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Commemorative Landscapes of North Carolina
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  • Monument Name

    Airborne Soldier Statue, Fort Bragg

  • Type


  • Subjects

    World War II

    Other Wars

  • Creator

    Leah Heibert, Sculptor

    Leah Heibert, Designer

    Bronze Services, Loveland, Colorado, Foundry

  • City

    Fort Bragg

  • County


  • Description

    The statue depicts a World War II-era paratrooper with one foot propped on a pile of rocks and holding a Thompson submachine gun. It was originally proposed by Lt. General Robert Sink as a tribute to airborne soldiers. The 15 feet tall bronze statue stands on a pink marble base four feet tall, eight feet wide and fifteen feet long. This statue is a replica of one created in 1961 made of polyester and steel. The original was restored and installed at the Airborne and Special Operations Museum in downtown Fayetteville in 2011. The plaques on the base appear to be original to the 1961 statue as the smaller of the two describe the sculptor and builder of the original.

  • Inscription



  • Custodian

    United States Army

  • Dedication Date

    September 23, 2005

  • Decade


  • Geographic Coordinates

    35.148500 , -78.990500 View in Geobrowsemap pin

  • Supporting Sources

      “Airborne Trooper Statue to Be Unveiled Saturday,” The Fayetteville Observer (Fayetteville, NC), September 21, 1961, 1C

      "Leah L Penner Hiebert," Find a Grave,, (accessed August 18, 2015) Link

      "The Airborne Trooper-'Iron Mike'," Statues-Hither & Thither,, (accessed December 2, 2020) Link

      Broadwell, Charles. “Have Gun, Have Jump Wings, Will Travel,” The Fayetteville Observer (Fayetteville, NC), September 25, 2005

      Maurer, Kevin. “Mike Is Home,” The Fayetteville Observer (Fayetteville, NC), August 6, 2005

      “Local Briefs,” The Fayetteville Observer (Fayetteville, NC), September 22, 2005

      “Monument to Airborne Unveiled,” The Fayetteville Observer (Fayetteville, NC), September 24, 1961, 11A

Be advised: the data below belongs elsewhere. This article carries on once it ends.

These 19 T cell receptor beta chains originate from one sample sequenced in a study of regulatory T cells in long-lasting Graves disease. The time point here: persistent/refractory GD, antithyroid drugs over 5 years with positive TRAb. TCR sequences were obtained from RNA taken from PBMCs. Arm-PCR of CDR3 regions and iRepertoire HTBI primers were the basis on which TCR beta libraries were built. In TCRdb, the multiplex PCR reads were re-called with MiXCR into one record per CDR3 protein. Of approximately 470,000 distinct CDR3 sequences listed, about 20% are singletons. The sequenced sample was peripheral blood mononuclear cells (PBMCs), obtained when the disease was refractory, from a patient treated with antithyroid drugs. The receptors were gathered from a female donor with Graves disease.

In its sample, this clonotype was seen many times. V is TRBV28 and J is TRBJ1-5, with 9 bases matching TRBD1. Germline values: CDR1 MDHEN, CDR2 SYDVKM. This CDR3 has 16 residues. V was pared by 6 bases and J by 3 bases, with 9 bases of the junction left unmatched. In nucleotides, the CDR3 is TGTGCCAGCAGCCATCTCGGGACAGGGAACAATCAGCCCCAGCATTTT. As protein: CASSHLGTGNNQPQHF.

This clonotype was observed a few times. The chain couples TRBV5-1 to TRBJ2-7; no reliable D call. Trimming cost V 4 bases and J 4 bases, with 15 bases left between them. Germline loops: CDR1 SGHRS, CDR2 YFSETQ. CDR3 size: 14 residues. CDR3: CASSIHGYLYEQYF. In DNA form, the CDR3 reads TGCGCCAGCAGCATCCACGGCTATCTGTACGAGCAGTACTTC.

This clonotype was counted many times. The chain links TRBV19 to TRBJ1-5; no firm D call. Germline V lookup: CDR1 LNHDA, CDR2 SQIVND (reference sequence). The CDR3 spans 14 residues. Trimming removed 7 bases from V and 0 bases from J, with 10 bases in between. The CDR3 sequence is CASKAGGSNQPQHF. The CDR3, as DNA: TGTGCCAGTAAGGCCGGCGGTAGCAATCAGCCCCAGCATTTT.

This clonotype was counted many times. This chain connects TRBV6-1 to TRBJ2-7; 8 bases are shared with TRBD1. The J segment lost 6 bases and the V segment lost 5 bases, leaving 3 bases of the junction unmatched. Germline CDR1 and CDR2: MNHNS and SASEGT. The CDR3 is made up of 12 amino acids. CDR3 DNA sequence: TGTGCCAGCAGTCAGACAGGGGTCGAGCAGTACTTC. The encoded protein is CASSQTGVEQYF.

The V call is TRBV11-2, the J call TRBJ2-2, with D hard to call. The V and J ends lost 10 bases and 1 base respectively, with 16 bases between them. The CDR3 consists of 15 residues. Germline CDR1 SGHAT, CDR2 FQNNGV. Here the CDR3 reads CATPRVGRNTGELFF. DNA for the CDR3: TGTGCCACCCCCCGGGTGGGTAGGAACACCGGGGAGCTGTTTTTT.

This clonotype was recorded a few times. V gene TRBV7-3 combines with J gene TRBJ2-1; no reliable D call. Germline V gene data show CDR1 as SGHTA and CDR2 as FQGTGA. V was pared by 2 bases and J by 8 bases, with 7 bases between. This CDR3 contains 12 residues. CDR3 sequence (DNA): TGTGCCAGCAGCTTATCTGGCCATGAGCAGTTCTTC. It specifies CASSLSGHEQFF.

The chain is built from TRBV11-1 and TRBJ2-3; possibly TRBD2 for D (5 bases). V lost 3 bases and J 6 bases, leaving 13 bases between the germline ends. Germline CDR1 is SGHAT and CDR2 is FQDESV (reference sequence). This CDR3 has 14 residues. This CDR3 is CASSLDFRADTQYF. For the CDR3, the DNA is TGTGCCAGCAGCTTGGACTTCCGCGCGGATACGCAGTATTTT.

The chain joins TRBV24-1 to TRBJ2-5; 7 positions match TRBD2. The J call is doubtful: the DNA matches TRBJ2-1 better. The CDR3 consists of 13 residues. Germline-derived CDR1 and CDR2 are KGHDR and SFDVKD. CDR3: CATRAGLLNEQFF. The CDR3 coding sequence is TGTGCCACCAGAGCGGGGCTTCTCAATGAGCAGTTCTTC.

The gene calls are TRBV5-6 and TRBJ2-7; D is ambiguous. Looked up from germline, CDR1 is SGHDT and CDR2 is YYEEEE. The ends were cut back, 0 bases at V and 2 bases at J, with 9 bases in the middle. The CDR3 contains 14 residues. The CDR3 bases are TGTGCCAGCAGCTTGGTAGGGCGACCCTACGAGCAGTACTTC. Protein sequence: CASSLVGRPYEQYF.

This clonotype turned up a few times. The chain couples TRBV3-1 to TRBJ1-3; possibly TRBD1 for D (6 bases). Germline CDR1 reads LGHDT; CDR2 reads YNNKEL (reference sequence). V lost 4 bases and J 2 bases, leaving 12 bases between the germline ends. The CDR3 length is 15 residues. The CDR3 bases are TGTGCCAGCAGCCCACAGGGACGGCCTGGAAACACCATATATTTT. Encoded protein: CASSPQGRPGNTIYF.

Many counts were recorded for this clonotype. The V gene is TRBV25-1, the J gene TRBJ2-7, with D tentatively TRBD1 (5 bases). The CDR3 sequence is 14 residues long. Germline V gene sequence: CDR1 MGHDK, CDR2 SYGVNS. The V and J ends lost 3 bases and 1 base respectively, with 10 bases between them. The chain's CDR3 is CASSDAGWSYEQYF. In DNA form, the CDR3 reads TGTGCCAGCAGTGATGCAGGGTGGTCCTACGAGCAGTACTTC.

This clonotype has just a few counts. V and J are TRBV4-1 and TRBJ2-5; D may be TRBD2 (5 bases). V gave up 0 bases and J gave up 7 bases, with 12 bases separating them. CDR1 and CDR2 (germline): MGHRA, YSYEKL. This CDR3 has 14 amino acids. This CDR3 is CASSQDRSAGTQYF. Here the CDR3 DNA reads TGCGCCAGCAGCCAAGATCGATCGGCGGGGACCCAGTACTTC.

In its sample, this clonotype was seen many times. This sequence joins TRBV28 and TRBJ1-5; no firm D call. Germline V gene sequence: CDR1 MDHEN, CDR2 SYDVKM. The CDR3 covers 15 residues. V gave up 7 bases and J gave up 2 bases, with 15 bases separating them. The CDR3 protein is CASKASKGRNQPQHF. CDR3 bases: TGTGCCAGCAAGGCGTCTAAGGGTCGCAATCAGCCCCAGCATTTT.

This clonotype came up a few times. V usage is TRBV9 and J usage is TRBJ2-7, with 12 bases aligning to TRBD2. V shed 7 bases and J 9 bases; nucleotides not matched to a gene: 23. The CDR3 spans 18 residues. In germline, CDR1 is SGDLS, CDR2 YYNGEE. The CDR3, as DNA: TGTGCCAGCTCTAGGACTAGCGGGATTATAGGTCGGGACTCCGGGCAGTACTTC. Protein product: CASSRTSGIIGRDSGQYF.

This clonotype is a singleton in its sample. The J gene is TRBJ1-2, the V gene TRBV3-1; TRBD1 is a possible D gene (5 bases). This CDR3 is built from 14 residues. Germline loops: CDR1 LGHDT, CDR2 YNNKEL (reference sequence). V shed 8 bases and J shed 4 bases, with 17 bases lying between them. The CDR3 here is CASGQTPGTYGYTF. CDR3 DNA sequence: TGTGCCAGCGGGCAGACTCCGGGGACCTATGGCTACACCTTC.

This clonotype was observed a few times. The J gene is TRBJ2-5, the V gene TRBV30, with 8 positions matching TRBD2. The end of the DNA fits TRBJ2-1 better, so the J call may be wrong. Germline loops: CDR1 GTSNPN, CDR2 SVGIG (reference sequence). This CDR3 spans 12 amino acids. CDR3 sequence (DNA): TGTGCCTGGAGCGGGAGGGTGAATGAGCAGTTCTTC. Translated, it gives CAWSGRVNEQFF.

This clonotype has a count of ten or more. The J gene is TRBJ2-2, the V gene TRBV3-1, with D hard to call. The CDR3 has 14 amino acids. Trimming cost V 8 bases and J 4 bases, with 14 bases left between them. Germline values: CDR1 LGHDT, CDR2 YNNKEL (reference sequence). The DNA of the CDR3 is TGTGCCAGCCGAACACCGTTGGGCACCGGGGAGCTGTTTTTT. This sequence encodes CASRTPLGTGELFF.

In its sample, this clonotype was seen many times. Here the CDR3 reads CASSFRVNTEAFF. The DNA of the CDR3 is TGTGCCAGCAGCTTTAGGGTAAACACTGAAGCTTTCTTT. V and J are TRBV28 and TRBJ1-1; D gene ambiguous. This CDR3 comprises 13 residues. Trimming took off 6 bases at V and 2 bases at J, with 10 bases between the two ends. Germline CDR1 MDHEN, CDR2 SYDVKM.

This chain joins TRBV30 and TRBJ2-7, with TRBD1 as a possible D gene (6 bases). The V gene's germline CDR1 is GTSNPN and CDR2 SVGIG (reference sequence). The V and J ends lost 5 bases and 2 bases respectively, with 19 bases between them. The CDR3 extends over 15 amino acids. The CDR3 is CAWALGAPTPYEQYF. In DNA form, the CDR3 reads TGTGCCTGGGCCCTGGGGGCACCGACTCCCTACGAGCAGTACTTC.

“Statue Honoring Airborne Unveiled,” The Fayetteville Observer (Fayetteville, NC), September 23, 1961, 1B

  • Public Site


  • Materials & Techniques

    Bronze, marble

  • Sponsors

    Grant from the Army Communities of Excellence Program

  • Monument Cost


  • Monument Dedication and Unveiling

    Maj. General Virgil L. Packett II, commander of the 18th Airborne Corps and Ft. Bragg was host to the dedication of the new Iron Mike. Packett said the statue symbolized the spirit of the Airborne and service to the country. He also noted that Iron Mike carries the posture of a paratrooper who appears to have had a long day. Also present was retired Sgt. Maj. James L. Runyon the model for the statue in 1960 and Dennis Hiebert son of the sculptor, Leah Hiebert.

  • Nickname

    Iron Mike

  • Subject Notes

    The sculptor, Leah Hiebert was the wife of the deputy post chaplain Samuel L. Hiebert. She studied painting and sculpture in Japan, Germany, Holland and the United States. In 1947 she became the first western female to have a solo show in Korea. She had four of her sculptures in the Tokyo Metropolitan Museum of Art, the first American Woman so honored. She wrote three books, one an autobiography titled 50 Journeys (1982) and one titled The Making of Iron Mike (2006) published when she was 96.

    Sgt. Major James L. Runyon dressed in World War II uniform and combat equipment modeled for the statue. He was intended by General Sink to resemble the artwork from the cover of Ross Carter’s book Those Devil’s in Baggy Pants.

    Active duty military personnel aided the sculptor in construction of the original of the statue. The name of one of these men has come to light. Sgt. Edward L. Brown was reported to have helped weld the frame for the fiberglass version of the statue that now stands in front of the Airborne & Special Operations Museum.

    Continuum Digital of Orlando Florida created a 3-D map of the original 1961 statue and used that to create a foam model. That model was sent to Bronze Services in Colorado for casting.

    The statue is located on Fort Bragg military post in the traffic circle at Randolph and Armistead Street. Access to base without a military or Department of Defense identification is possible by requesting a temporary pass and having a background check performed at the Visitor Center located on All American Freeway. Photography is not permitted on base without permission of the Public Affairs Office.

    Another bronze replica of the statue is located at Sainte- Mère-Église, France. It stands in a memorial park honoring United States airborne soldiers’ actions on the night of 5-6 June 1944 during the invasion of Normandy. It was dedicated on June 7, 1997.

  • Controversies

    The 1961 statue was moved from its original location at the Knox Street entrance of Ft. Bragg to its second location on Randolph Street in 1979. It had become a common target for vandals and anti-war protesters and was moved for its protection.

  • Location

    This 2005 statue is located in the traffic circle at Randolph and Armistead Streets, Ft. Bragg, NC

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